Name, Sponsors, Link to the Event
Name: #FirstRespondersFirst: The Path Forward.
Sponsors: the Harvard TH Chan School of Public Health, Thrive Global, and the Creative Artists Agency (CAA) Foundation.
Place, Date, Length of the Event
Date: July 29, 2020.
Length: 1 hour 6 minutes.
Names of Participants and Their Titles
- Abby Phillip, a CNN political correspondent based in Washington
- Michelle Williams, the dean of the faculty at the Harvard TH Chan School of Public Health
- Arianna Huffington, the founder and CEO of Thrive Global
- Deborah Marcus, the CAA Foundation
- Carmelo Anthony, NBA all-star, entrepreneur, philanthropist, and First Responders First leadership council member
- Ann Lee, the CEO and co-founder of CORE, Community Organized Relief Effort,a First Responders First leadership council member
Brief Summary of the Topic Discussed
The topic is concerned with the COVID-19 pandemic as a global public health issue. Specifically, the participants of the event discuss the ways of meeting the needs of underserved and vulnerable populations among volunteers dealing with COVID-19. The mission of #FirstRespondersFirst is to provide assistance to frontline health workers.
My Analysis of the Health Policy Issue and Its Implications for Health Care
The health policy issue under analysis is a rather crucial one. Whereas the whole world is shattered with the COVID-19 pandemic, first responders, or frontline health workers, are not only performing the riskiest job-related tasks. Unfortunately, these brave individuals are frequently exposed to severe material and spiritual obstacles on the way to fulfilling their duties. Therefore, the need for a health policy aimed at providing frontline healthcare workers with personal protective equipment (PPE), housing, and food. Most importantly, it is also necessary to arrange appropriate mental health support for these individuals.
At the event, the necessity for promoting the physical and mental well-being of first responders is discussed. According to current research studies, the risk of becoming infected with COVID-19 in healthcare workers is rather high (Nguyen et al., 2020). What is more, this threat is continuously increasing due to the lack of PPE and because of ineffective strategies for protecting healthcare workers. These problems are particularly visible in minority population groups, including Asian and Black frontline healthcare employees (Nguyen et al., 2020). On a global scale, over 3000 healthcare workers are reported to have died because of being involved in anti-COVID-19 activities (“Global: Health workers silenced,” 2020). However, this number is considered “a significant underestimate” (“Global: Health workers silenced,” 2020, para. 2). Numerous healthcare workers have faced the problem of being detained, arrested, or dismissed due to raising safety concerns that the governments would prefer to silence.
Frontline healthcare workers remark that there are considerable shortages of PPE, which urges them to buy their own protective items to save their own lives and those of their communities. The situation is aggravated by the fact that the Eurasian Economic Union and the European Union, as well as over fifty countries, introduced measures preventing eliminating the export of PPE and its components (“Global: Health workers silenced,” 2020). As a result, many of the first responders in developing countries are forced to perform their duties without the appropriate protection, putting their health and lives under threat.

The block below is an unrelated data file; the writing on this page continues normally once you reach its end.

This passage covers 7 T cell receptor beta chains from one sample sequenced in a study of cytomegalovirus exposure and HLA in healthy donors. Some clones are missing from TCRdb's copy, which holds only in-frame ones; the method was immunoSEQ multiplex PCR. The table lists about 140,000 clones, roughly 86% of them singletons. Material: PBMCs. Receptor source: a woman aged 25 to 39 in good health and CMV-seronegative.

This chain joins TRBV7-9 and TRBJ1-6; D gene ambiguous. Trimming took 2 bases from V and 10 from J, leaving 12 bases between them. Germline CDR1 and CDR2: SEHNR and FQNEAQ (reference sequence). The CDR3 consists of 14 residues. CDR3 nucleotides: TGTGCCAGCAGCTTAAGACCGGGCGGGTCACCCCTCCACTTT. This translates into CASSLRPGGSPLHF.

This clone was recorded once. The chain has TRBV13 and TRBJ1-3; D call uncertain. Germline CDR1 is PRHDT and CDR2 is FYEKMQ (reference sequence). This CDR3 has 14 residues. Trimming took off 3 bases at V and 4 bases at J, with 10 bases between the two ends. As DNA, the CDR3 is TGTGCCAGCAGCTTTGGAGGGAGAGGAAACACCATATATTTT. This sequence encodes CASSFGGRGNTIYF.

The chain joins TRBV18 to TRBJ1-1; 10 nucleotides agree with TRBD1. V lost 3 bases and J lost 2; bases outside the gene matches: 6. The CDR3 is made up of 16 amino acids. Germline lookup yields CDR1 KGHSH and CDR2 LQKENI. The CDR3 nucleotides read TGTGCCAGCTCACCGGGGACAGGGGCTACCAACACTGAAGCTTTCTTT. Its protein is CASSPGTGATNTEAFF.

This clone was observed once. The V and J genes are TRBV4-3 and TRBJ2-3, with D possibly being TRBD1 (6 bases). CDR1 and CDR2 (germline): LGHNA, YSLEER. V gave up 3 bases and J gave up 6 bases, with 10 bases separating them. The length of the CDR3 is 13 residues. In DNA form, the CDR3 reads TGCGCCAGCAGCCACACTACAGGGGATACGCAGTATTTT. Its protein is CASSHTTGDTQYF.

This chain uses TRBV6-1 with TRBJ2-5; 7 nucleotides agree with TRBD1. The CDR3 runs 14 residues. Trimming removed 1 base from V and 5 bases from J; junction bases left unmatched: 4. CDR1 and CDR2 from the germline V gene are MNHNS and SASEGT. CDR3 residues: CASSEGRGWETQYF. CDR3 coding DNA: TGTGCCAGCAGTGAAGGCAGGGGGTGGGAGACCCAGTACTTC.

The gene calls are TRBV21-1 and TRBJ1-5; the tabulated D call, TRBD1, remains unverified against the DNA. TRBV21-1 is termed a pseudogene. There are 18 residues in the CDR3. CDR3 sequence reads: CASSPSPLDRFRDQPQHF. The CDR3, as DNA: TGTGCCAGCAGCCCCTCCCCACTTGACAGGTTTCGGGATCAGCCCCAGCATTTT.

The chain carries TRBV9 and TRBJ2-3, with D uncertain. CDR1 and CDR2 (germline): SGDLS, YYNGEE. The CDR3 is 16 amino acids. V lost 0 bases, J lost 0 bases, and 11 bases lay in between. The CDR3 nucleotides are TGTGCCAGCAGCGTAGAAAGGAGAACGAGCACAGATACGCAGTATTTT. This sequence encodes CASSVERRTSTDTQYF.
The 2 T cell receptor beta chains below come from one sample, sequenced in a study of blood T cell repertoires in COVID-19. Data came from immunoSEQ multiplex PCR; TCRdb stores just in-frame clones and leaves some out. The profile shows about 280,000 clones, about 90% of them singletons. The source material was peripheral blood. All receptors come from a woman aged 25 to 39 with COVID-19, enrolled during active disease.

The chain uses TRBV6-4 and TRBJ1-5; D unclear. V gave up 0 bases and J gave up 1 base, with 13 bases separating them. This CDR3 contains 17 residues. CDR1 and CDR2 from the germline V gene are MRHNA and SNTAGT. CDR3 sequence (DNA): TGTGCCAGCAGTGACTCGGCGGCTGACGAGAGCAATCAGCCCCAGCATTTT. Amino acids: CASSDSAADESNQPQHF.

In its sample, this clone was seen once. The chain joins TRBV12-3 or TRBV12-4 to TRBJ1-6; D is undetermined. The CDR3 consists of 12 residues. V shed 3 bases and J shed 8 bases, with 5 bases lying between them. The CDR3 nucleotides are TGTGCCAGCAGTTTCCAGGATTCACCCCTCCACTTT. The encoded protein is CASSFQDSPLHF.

Along with the lack of proper financial support, healthcare employees fighting the pandemic undergo severe mental changes, including stigmatization, avoidance, and moral injury. The latter, which is not considered a mental illness, is a state of psychological distress emerging when one’s ethical or moral codes are violated (Greenberg et al., 2020). Moral injury frequently occurs in healthcare students when they realize that they cannot cope with emergency situations. In the conditions of the pandemic, healthcare workers are also exposed to this kind of mental health difficulty since there are too many unknown factors related to COVID-19 to which frontier workers are not prepared (Greenberg et al., 2020). What is more, physicians and nurses performing the most dangerous and life-saving duties are often stigmatized and harassed (Bagcchi, 2020). That is why the idea of promoting a policy focused on the provision of assistance to frontline health workers is of utmost importance. Since COVID-19 is a global pandemic, it requires the cooperation of various parties in order to provide the first respondents with sufficient means of protection and support.
Bagcchi, S. (2020). Stigma during the COVID-19 pandemic. The Lancet Infectious Diseases, 20(7), 782. Web.
Global: Health workers silenced, exposed and attacked. (2020). Amnesty International. Web.
Greenberg, N., Docherty, M., Gnanapragasam, S., & Wessely, S. (2020). Managing mental health challenges faced by healthcareworkers during COVID-19 pandemic. BMJ, 368. Web.
Nguyen, L. H., Drew, D. A., Graham, M. S., Joshi, A. D., Guo, C.-G., Ma, W., Mehta, R. S., Warner, E. T., Sikavi, D. R., Lo, C.-H., Kwon, S., Song, M., Mucci, L. A., Stampfer, M. J., Willett, W. C., Eliassen, A. H., Hart, J. E., Chavarro, J. E., Rich-Edwards, J. W., Davies, R., … Chan, A. T. (2020). Risk of COVID-19 among front-line health-care workers and the general community: A prospective cohort study. The Lancet Public Health, 5(9), e475-e483. Web.